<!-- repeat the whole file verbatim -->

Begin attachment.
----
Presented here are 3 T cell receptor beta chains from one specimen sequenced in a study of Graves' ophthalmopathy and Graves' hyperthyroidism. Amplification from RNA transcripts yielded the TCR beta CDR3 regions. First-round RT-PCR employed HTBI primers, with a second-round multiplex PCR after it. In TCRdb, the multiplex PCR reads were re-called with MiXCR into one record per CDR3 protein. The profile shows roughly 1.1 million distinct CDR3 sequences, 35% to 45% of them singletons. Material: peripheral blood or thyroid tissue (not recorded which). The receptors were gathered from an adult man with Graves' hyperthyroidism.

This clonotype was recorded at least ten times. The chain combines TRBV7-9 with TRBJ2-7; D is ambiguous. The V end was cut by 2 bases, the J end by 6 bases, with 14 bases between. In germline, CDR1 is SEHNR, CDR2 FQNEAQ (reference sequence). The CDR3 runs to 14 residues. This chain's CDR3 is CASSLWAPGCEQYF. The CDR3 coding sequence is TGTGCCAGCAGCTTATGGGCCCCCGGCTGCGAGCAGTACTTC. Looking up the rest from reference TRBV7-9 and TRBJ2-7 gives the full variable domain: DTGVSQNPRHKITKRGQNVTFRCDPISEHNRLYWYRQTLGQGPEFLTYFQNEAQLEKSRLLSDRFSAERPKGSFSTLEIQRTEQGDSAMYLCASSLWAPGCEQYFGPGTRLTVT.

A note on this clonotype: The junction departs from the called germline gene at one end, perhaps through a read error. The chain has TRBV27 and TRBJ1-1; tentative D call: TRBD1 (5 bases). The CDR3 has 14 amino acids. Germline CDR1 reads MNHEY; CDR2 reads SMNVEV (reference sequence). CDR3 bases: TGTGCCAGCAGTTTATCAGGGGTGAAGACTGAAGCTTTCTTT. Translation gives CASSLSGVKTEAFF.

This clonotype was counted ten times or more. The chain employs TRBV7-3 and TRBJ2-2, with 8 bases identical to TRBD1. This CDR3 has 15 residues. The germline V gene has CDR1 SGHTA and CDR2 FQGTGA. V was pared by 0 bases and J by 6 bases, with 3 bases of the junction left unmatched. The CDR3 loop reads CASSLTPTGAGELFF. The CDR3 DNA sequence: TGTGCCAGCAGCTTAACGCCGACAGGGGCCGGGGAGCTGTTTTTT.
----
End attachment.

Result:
Presented here are 3 T cell receptor beta chains from one specimen sequenced in a study of Graves' ophthalmopathy and Graves' hyperthyroidism. Amplification from RNA transcripts yielded the TCR beta CDR3 regions. First-round RT-PCR employed HTBI primers, with a second-round multiplex PCR after it. In TCRdb, the multiplex PCR reads were re-called with MiXCR into one record per CDR3 protein. The profile shows roughly 1.1 million distinct CDR3 sequences, 35% to 45% of them singletons. Material: peripheral blood or thyroid tissue (not recorded which). The receptors were gathered from an adult man with Graves' hyperthyroidism.

This clonotype was recorded at least ten times. The chain combines TRBV7-9 with TRBJ2-7; D is ambiguous. The V end was cut by 2 bases, the J end by 6 bases, with 14 bases between. In germline, CDR1 is SEHNR, CDR2 FQNEAQ (reference sequence). The CDR3 runs to 14 residues. This chain's CDR3 is CASSLWAPGCEQYF. The CDR3 coding sequence is TGTGCCAGCAGCTTATGGGCCCCCGGCTGCGAGCAGTACTTC. Looking up the rest from reference TRBV7-9 and TRBJ2-7 gives the full variable domain: DTGVSQNPRHKITKRGQNVTFRCDPISEHNRLYWYRQTLGQGPEFLTYFQNEAQLEKSRLLSDRFSAERPKGSFSTLEIQRTEQGDSAMYLCASSLWAPGCEQYFGPGTRLTVT.

A note on this clonotype: The junction departs from the called germline gene at one end, perhaps through a read error. The chain has TRBV27 and TRBJ1-1; tentative D call: TRBD1 (5 bases). The CDR3 has 14 amino acids. Germline CDR1 reads MNHEY; CDR2 reads SMNVEV (reference sequence). CDR3 bases: TGTGCCAGCAGTTTATCAGGGGTGAAGACTGAAGCTTTCTTT. Translation gives CASSLSGVKTEAFF.

This clonotype was counted ten times or more. The chain employs TRBV7-3 and TRBJ2-2, with 8 bases identical to TRBD1. This CDR3 has 15 residues. The germline V gene has CDR1 SGHTA and CDR2 FQGTGA. V was pared by 0 bases and J by 6 bases, with 3 bases of the junction left unmatched. The CDR3 loop reads CASSLTPTGAGELFF. The CDR3 DNA sequence: TGTGCCAGCAGCTTAACGCCGACAGGGGCCGGGGAGCTGTTTTTT.